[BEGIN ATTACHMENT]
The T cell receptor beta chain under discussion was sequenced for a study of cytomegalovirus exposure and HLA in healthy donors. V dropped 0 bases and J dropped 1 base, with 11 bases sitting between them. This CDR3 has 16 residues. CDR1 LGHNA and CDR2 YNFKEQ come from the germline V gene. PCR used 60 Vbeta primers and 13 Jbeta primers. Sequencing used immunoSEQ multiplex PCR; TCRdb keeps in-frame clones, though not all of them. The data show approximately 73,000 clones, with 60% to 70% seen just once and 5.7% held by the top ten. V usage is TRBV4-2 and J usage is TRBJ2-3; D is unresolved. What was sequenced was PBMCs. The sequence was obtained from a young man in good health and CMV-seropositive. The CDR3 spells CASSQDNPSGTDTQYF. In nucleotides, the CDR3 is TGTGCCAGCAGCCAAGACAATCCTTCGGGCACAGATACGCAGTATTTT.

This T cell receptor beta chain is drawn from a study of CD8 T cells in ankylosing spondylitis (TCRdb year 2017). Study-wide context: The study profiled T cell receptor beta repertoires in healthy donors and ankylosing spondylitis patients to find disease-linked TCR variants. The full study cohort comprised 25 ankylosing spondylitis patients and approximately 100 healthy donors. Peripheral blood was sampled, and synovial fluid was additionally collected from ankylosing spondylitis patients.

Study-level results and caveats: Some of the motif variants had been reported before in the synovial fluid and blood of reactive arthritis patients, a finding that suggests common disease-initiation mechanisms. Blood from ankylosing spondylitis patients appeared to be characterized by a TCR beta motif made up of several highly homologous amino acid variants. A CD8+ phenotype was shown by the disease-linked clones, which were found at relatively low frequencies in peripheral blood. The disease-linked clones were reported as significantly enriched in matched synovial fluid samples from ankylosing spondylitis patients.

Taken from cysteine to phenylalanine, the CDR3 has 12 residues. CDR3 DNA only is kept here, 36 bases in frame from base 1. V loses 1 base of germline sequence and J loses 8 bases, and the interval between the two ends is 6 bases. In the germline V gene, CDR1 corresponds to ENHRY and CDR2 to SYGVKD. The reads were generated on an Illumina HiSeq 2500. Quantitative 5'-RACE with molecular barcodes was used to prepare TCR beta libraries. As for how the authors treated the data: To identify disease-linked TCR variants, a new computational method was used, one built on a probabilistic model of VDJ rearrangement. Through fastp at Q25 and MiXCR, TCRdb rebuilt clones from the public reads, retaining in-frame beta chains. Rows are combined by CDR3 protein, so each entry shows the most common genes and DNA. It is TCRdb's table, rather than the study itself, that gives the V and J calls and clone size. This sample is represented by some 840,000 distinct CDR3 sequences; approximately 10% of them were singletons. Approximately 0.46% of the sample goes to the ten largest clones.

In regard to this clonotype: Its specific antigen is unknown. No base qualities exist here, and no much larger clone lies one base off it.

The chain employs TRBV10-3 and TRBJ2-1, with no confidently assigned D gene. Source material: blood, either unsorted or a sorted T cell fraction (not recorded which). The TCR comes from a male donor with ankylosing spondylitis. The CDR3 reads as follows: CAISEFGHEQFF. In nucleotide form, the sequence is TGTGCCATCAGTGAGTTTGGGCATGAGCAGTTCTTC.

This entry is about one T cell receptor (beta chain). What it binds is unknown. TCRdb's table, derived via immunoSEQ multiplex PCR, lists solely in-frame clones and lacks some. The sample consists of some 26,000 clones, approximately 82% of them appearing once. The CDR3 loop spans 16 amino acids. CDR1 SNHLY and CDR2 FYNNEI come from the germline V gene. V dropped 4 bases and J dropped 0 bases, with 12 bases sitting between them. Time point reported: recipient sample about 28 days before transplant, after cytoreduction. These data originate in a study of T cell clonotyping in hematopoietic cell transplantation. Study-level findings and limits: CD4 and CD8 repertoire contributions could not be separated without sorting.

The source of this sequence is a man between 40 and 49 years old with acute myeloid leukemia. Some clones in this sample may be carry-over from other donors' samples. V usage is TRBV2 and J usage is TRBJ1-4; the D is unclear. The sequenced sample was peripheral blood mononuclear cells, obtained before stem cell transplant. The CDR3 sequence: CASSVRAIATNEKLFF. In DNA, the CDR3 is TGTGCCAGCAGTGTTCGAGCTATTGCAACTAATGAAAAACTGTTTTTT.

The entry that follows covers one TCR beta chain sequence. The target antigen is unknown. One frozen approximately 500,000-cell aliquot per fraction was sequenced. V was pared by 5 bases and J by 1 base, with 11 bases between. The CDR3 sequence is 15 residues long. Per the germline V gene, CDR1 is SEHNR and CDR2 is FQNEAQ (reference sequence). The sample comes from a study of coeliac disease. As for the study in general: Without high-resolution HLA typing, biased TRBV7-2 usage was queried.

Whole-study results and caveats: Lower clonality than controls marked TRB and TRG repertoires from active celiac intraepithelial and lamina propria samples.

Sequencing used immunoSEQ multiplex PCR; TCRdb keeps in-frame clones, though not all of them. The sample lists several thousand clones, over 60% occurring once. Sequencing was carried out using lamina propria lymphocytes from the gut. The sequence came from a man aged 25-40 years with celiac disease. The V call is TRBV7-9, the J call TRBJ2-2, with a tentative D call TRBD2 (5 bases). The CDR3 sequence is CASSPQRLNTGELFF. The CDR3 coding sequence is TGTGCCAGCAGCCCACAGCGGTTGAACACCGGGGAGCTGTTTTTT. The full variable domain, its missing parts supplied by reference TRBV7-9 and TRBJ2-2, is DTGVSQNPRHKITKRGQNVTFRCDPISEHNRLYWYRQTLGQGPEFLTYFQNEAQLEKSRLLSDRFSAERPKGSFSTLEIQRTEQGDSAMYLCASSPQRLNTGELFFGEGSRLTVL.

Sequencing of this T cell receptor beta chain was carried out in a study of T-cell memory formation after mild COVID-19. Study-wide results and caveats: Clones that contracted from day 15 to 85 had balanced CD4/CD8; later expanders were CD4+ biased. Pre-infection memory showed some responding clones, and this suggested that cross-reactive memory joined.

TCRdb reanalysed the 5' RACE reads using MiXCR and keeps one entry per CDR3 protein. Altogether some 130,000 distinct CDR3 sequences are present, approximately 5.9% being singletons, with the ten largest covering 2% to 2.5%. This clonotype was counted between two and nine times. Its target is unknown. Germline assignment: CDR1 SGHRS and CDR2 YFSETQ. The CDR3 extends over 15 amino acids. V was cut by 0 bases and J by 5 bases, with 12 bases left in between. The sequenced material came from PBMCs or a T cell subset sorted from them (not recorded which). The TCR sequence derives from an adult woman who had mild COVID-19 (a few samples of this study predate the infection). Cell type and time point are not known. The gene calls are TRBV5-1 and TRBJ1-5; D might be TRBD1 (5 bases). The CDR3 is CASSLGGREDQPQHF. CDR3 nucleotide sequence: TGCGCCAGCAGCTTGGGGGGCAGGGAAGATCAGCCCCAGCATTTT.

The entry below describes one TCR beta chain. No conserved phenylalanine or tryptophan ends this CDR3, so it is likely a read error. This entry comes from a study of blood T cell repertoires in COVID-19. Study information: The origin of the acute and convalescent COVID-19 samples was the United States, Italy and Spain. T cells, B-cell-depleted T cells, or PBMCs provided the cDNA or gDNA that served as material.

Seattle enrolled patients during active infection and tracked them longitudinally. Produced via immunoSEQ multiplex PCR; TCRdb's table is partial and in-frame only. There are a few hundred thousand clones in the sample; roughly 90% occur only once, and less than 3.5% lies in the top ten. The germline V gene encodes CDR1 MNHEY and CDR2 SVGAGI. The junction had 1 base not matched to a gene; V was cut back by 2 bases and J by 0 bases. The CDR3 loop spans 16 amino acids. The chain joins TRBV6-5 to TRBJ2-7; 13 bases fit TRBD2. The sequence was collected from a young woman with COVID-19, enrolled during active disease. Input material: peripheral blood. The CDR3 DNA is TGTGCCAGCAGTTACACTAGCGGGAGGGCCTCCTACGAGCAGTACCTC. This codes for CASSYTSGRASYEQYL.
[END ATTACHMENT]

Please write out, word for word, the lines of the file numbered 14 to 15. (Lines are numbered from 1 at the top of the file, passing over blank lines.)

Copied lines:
The entry below describes one TCR beta chain. No conserved phenylalanine or tryptophan ends this CDR3, so it is likely a read error. This entry comes from a study of blood T cell repertoires in COVID-19. Study information: The origin of the acute and convalescent COVID-19 samples was the United States, Italy and Spain. T cells, B-cell-depleted T cells, or PBMCs provided the cDNA or gDNA that served as material.

Seattle enrolled patients during active infection and tracked them longitudinally. Produced via immunoSEQ multiplex PCR; TCRdb's table is partial and in-frame only. There are a few hundred thousand clones in the sample; roughly 90% occur only once, and less than 3.5% lies in the top ten. The germline V gene encodes CDR1 MNHEY and CDR2 SVGAGI. The junction had 1 base not matched to a gene; V was cut back by 2 bases and J by 0 bases. The CDR3 loop spans 16 amino acids. The chain joins TRBV6-5 to TRBJ2-7; 13 bases fit TRBD2. The sequence was collected from a young woman with COVID-19, enrolled during active disease. Input material: peripheral blood. The CDR3 DNA is TGTGCCAGCAGTTACACTAGCGGGAGGGCCTCCTACGAGCAGTACCTC. This codes for CASSYTSGRASYEQYL.